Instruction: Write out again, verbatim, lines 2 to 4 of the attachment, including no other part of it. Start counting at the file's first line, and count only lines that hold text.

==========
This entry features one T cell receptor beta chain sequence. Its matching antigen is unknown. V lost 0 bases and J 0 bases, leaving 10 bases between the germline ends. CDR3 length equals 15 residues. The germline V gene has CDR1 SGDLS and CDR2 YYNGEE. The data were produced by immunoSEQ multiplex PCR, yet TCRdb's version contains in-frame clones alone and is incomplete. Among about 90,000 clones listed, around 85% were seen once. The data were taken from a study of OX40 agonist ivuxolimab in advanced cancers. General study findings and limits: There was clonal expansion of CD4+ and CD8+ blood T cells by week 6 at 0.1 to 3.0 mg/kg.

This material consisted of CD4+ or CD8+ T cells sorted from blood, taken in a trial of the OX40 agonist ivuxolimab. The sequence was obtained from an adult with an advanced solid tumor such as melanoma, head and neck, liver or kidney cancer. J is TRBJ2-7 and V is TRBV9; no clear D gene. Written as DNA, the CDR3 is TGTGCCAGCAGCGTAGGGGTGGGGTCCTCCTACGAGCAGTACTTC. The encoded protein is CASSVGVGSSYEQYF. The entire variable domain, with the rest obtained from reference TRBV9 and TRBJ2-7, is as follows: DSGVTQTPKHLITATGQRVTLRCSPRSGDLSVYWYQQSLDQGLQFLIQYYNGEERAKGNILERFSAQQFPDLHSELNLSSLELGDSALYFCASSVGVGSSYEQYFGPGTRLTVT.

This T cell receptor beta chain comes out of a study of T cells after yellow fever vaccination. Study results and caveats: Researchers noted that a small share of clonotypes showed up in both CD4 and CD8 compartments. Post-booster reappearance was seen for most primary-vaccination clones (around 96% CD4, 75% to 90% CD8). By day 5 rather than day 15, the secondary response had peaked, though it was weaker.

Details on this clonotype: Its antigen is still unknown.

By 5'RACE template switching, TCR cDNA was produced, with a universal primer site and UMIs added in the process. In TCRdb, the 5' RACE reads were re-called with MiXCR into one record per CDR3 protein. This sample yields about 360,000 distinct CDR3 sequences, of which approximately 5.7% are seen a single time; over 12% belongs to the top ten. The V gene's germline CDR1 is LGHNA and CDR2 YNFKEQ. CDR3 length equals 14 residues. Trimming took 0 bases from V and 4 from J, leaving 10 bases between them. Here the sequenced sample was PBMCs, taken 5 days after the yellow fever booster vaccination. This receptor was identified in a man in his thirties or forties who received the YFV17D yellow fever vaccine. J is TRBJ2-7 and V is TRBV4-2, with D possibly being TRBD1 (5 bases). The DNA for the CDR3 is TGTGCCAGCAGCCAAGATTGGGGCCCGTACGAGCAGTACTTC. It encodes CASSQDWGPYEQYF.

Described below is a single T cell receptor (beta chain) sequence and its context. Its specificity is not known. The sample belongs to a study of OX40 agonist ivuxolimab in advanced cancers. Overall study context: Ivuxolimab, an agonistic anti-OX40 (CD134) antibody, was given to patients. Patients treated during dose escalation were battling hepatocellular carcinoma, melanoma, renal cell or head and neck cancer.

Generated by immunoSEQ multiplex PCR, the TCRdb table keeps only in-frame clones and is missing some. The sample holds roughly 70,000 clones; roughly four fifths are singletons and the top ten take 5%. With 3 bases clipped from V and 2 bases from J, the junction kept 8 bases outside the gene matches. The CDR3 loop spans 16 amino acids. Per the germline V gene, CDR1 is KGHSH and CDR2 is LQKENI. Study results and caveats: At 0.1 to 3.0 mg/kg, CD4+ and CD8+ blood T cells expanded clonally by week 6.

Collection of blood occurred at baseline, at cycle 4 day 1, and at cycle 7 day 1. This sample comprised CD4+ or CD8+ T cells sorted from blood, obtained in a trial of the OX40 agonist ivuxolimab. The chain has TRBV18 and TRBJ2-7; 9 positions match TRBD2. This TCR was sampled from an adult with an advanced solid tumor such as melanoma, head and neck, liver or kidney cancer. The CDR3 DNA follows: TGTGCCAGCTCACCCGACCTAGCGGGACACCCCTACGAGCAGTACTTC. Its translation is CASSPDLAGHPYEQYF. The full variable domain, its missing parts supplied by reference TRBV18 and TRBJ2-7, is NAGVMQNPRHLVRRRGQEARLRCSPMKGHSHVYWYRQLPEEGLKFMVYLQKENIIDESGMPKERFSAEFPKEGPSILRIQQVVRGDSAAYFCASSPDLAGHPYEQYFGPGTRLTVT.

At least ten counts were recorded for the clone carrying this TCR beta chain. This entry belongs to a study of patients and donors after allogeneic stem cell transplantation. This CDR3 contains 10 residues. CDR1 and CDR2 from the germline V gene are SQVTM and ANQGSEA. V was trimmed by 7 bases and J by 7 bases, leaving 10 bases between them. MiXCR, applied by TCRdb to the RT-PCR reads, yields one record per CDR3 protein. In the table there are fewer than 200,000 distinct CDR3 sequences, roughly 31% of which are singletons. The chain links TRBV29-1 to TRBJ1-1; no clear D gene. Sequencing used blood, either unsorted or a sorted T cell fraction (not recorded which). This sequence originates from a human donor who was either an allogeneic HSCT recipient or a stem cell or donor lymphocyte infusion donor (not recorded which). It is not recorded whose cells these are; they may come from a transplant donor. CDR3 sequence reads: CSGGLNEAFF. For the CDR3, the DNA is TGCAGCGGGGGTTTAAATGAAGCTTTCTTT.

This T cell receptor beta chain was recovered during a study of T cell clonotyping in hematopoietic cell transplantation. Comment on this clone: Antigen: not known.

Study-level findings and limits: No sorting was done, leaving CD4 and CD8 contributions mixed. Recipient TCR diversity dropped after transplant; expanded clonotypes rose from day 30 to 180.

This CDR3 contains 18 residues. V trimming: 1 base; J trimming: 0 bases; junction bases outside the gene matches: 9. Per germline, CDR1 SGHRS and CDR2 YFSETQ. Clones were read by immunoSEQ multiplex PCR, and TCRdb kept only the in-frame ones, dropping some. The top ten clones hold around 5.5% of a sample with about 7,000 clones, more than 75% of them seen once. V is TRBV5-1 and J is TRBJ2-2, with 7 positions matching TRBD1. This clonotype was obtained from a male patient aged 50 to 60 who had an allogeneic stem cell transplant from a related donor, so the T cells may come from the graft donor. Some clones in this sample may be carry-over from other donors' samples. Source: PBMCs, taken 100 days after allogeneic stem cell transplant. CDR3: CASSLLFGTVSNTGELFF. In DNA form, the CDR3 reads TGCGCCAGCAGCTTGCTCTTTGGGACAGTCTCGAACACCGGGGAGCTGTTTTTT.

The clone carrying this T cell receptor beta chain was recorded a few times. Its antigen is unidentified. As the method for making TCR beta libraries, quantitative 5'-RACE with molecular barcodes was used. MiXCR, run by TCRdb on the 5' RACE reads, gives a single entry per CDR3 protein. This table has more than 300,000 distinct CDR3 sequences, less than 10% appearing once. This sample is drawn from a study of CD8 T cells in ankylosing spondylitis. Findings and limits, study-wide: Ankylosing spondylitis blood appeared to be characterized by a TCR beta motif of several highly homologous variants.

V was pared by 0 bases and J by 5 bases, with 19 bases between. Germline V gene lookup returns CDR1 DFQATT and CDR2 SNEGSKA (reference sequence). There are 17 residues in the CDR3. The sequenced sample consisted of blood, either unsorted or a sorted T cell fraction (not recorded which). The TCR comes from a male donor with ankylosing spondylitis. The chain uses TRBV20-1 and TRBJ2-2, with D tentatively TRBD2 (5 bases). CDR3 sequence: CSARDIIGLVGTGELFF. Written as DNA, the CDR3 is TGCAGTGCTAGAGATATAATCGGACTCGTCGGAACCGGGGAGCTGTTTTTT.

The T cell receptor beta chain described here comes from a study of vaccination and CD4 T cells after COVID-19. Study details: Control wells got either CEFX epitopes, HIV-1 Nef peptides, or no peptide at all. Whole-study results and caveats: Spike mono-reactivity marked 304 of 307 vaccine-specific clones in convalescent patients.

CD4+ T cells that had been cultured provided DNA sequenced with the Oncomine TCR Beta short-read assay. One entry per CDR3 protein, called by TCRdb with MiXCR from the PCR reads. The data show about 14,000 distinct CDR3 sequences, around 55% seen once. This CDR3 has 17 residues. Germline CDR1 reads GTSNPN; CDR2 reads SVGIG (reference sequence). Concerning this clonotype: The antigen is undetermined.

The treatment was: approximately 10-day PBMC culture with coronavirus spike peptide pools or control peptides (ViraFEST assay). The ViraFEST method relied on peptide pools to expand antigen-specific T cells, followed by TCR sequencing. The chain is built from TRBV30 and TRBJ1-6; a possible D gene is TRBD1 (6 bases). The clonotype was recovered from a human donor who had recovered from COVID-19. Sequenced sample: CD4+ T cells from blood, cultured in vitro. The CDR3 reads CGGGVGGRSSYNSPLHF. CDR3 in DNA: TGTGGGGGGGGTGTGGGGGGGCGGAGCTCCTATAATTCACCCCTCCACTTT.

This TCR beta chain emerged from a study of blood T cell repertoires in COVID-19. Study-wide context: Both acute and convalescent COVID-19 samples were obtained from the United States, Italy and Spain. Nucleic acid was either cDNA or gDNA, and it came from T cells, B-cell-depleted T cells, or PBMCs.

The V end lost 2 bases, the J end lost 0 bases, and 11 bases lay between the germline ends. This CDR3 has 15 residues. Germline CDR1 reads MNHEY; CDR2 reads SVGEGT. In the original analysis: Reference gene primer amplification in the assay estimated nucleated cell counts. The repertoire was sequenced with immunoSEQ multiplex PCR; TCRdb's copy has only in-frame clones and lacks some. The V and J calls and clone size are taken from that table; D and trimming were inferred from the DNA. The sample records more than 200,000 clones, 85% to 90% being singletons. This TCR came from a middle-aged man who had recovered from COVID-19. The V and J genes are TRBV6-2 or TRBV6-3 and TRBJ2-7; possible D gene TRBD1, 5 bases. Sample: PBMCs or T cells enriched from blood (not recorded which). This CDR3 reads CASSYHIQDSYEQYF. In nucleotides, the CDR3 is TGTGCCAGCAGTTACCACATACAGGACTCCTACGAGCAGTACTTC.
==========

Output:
This material consisted of CD4+ or CD8+ T cells sorted from blood, taken in a trial of the OX40 agonist ivuxolimab. The sequence was obtained from an adult with an advanced solid tumor such as melanoma, head and neck, liver or kidney cancer. J is TRBJ2-7 and V is TRBV9; no clear D gene. Written as DNA, the CDR3 is TGTGCCAGCAGCGTAGGGGTGGGGTCCTCCTACGAGCAGTACTTC. The encoded protein is CASSVGVGSSYEQYF. The entire variable domain, with the rest obtained from reference TRBV9 and TRBJ2-7, is as follows: DSGVTQTPKHLITATGQRVTLRCSPRSGDLSVYWYQQSLDQGLQFLIQYYNGEERAKGNILERFSAQQFPDLHSELNLSSLELGDSALYFCASSVGVGSSYEQYFGPGTRLTVT.

This T cell receptor beta chain comes out of a study of T cells after yellow fever vaccination. Study results and caveats: Researchers noted that a small share of clonotypes showed up in both CD4 and CD8 compartments. Post-booster reappearance was seen for most primary-vaccination clones (around 96% CD4, 75% to 90% CD8). By day 5 rather than day 15, the secondary response had peaked, though it was weaker.

Details on this clonotype: Its antigen is still unknown.